TheOnlinePhotographer has published a post to celebrate 171717 comments and was amused by the number’s symmetry.

A great comment by Lynn pointed out that this number is indeed an interesting number but not symmetrical.

Symmetrical numbers or words *–* also called palindromes *–* are defined as being the same read forwards or backwards. Examples for palindromic words are *radar*, *noon* or *level*. Palindromic numbers are *3*, *404* or *172271*.

Lynn then went further and checked if 171717 is at least a prime. The number sadly has five distinct prime factors .

So Lynn wondered what the next palindromic prime would be.

To answer this question, I wrote this little Python program to check for palindromic primes. The first 120 palindromic primes are shown below.

Based on this list, the smallest palindromic prime larger than 171717 is __ 1003001__.

3, 5, 7, 11, 101, 131, 151, 181, 191, 313, 353, 373, 383, 727, 757, 787, 797, 919, 929, 10301, 10501, 10601, 11311, 11411, 12421, 12721, 12821, 13331, 13831, 13931, 14341, 14741, 15451, 15551, 16061, 16361, 16561, 16661, 17471, 17971, 18181, 18481, 19391, 19891, 19991, 30103, 30203, 30403, 30703, 30803, 31013, 31513, 32323, 32423, 33533, 34543, 34843, 35053, 35153, 35353, 35753, 36263, 36563, 37273, 37573, 38083, 38183, 38783, 39293, 70207, 70507, 70607, 71317, 71917, 72227, 72727, 73037, 73237, 73637, 74047, 74747, 75557, 76367, 76667, 77377, 77477, 77977, 78487, 78787, 78887, 79397, 79697, 79997, 90709, 91019, 93139, 93239, 93739, 94049, 94349, 94649, 94849, 94949, 95959, 96269, 96469, 96769, 97379, 97579, 97879, 98389,,98689,1003001, 1022201, 1028201, 1035301, 1043401, 1055501, 1062601, ...1008001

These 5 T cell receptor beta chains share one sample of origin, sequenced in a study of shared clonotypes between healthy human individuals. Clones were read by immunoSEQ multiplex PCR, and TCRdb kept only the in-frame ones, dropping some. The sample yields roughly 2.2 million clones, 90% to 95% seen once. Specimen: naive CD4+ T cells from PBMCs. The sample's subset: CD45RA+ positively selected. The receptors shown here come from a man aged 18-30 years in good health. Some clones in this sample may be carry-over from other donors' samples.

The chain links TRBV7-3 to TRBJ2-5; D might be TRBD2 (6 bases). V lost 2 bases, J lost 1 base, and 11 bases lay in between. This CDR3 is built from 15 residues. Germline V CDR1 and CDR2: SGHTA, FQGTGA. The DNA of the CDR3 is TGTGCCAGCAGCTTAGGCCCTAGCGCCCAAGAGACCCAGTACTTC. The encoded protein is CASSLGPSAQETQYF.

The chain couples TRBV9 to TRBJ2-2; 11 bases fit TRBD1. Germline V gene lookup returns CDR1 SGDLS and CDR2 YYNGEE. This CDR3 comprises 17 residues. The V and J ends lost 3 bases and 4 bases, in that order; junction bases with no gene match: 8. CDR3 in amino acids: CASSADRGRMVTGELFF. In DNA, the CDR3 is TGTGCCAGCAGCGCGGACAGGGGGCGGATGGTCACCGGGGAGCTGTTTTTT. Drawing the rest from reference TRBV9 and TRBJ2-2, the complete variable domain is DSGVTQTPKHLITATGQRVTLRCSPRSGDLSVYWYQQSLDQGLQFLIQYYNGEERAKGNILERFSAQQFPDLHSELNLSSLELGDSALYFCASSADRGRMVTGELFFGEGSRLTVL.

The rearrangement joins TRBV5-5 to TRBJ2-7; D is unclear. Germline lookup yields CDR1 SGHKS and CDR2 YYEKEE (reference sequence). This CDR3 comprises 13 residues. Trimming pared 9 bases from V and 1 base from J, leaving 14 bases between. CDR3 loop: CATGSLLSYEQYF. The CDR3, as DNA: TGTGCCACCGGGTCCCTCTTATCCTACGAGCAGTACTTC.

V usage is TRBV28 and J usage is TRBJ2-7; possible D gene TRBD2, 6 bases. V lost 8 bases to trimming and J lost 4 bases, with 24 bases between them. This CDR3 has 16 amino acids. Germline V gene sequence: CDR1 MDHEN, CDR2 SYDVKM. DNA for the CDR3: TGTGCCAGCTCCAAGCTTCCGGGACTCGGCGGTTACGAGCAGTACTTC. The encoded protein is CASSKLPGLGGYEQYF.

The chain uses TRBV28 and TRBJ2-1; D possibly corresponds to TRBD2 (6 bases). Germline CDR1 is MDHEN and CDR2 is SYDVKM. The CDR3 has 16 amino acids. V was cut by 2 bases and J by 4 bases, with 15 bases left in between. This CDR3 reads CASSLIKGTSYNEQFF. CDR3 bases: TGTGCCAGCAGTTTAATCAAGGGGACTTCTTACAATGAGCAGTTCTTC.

Thus it takes more comments to reach the closest palindromic prime.

The sequence of palindromic primes is number A002385 in the On-line Encyclopedia of Integer Sequences (OEIS).

```
# Python 2.7.7 Code
# Jonathan Frech 23rd of March, 2016
```

```
# checks if n is prime or not
def prime(n):
if n <= 1:
return False
for _ in range(2, n):
if n % _ == 0:
return False
return True
# list and length of generated sequence
L = []
N = 120
n = 1
while len(L) < N:
# check if n is a palindromic prime
if str(n) == str(n)[::-1] and prime(n):
# new palindromic prime!
L.append(n)
# progress update
print str(100. * len(L) / N) + "%"
# increment n
n += 2
# printout
print L
```